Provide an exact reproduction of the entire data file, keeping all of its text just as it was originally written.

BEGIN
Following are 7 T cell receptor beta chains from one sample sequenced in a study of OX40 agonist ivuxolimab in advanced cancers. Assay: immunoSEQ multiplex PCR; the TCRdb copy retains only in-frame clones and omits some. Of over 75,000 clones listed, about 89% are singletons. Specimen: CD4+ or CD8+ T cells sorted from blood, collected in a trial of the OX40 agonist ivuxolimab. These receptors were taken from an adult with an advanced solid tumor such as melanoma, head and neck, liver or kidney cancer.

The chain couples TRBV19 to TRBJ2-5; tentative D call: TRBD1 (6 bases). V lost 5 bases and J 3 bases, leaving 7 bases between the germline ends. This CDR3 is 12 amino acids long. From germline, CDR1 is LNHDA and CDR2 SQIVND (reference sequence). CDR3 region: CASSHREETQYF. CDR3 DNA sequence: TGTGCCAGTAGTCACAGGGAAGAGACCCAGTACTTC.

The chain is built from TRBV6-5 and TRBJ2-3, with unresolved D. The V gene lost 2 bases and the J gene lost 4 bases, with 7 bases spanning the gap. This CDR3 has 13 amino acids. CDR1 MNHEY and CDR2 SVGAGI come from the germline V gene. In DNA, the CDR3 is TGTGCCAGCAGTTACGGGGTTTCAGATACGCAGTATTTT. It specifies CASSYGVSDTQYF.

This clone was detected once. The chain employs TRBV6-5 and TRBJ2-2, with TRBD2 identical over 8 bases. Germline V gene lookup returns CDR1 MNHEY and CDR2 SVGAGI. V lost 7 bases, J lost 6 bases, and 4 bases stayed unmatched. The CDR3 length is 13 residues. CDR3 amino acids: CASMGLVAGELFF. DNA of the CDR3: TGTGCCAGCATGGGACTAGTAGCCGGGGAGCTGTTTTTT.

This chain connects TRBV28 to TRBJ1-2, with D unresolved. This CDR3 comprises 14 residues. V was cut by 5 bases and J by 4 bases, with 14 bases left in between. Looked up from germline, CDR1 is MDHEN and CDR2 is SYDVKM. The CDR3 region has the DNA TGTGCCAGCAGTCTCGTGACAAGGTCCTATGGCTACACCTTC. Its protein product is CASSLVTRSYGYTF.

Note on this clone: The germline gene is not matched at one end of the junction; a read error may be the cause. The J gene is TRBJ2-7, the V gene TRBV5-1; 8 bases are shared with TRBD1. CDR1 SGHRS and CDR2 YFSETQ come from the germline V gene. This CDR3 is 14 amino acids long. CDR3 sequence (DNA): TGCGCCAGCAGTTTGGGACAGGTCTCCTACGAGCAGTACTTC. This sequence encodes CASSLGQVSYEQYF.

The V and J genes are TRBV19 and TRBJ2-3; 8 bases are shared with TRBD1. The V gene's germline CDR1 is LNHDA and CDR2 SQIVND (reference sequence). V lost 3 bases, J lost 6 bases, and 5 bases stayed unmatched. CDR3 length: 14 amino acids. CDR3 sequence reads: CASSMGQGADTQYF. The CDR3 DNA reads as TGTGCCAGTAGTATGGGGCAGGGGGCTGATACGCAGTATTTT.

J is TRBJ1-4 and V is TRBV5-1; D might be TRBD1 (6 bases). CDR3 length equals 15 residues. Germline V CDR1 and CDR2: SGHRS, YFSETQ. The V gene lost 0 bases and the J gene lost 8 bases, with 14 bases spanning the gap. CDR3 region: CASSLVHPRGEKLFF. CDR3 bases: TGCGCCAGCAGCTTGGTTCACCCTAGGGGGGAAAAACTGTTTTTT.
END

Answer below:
Following are 7 T cell receptor beta chains from one sample sequenced in a study of OX40 agonist ivuxolimab in advanced cancers. Assay: immunoSEQ multiplex PCR; the TCRdb copy retains only in-frame clones and omits some. Of over 75,000 clones listed, about 89% are singletons. Specimen: CD4+ or CD8+ T cells sorted from blood, collected in a trial of the OX40 agonist ivuxolimab. These receptors were taken from an adult with an advanced solid tumor such as melanoma, head and neck, liver or kidney cancer.

The chain couples TRBV19 to TRBJ2-5; tentative D call: TRBD1 (6 bases). V lost 5 bases and J 3 bases, leaving 7 bases between the germline ends. This CDR3 is 12 amino acids long. From germline, CDR1 is LNHDA and CDR2 SQIVND (reference sequence). CDR3 region: CASSHREETQYF. CDR3 DNA sequence: TGTGCCAGTAGTCACAGGGAAGAGACCCAGTACTTC.

The chain is built from TRBV6-5 and TRBJ2-3, with unresolved D. The V gene lost 2 bases and the J gene lost 4 bases, with 7 bases spanning the gap. This CDR3 has 13 amino acids. CDR1 MNHEY and CDR2 SVGAGI come from the germline V gene. In DNA, the CDR3 is TGTGCCAGCAGTTACGGGGTTTCAGATACGCAGTATTTT. It specifies CASSYGVSDTQYF.

This clone was detected once. The chain employs TRBV6-5 and TRBJ2-2, with TRBD2 identical over 8 bases. Germline V gene lookup returns CDR1 MNHEY and CDR2 SVGAGI. V lost 7 bases, J lost 6 bases, and 4 bases stayed unmatched. The CDR3 length is 13 residues. CDR3 amino acids: CASMGLVAGELFF. DNA of the CDR3: TGTGCCAGCATGGGACTAGTAGCCGGGGAGCTGTTTTTT.

This chain connects TRBV28 to TRBJ1-2, with D unresolved. This CDR3 comprises 14 residues. V was cut by 5 bases and J by 4 bases, with 14 bases left in between. Looked up from germline, CDR1 is MDHEN and CDR2 is SYDVKM. The CDR3 region has the DNA TGTGCCAGCAGTCTCGTGACAAGGTCCTATGGCTACACCTTC. Its protein product is CASSLVTRSYGYTF.

Note on this clone: The germline gene is not matched at one end of the junction; a read error may be the cause. The J gene is TRBJ2-7, the V gene TRBV5-1; 8 bases are shared with TRBD1. CDR1 SGHRS and CDR2 YFSETQ come from the germline V gene. This CDR3 is 14 amino acids long. CDR3 sequence (DNA): TGCGCCAGCAGTTTGGGACAGGTCTCCTACGAGCAGTACTTC. This sequence encodes CASSLGQVSYEQYF.

The V and J genes are TRBV19 and TRBJ2-3; 8 bases are shared with TRBD1. The V gene's germline CDR1 is LNHDA and CDR2 SQIVND (reference sequence). V lost 3 bases, J lost 6 bases, and 5 bases stayed unmatched. CDR3 length: 14 amino acids. CDR3 sequence reads: CASSMGQGADTQYF. The CDR3 DNA reads as TGTGCCAGTAGTATGGGGCAGGGGGCTGATACGCAGTATTTT.

J is TRBJ1-4 and V is TRBV5-1; D might be TRBD1 (6 bases). CDR3 length equals 15 residues. Germline V CDR1 and CDR2: SGHRS, YFSETQ. The V gene lost 0 bases and the J gene lost 8 bases, with 14 bases spanning the gap. CDR3 region: CASSLVHPRGEKLFF. CDR3 bases: TGCGCCAGCAGCTTGGTTCACCCTAGGGGGGAAAAACTGTTTTTT.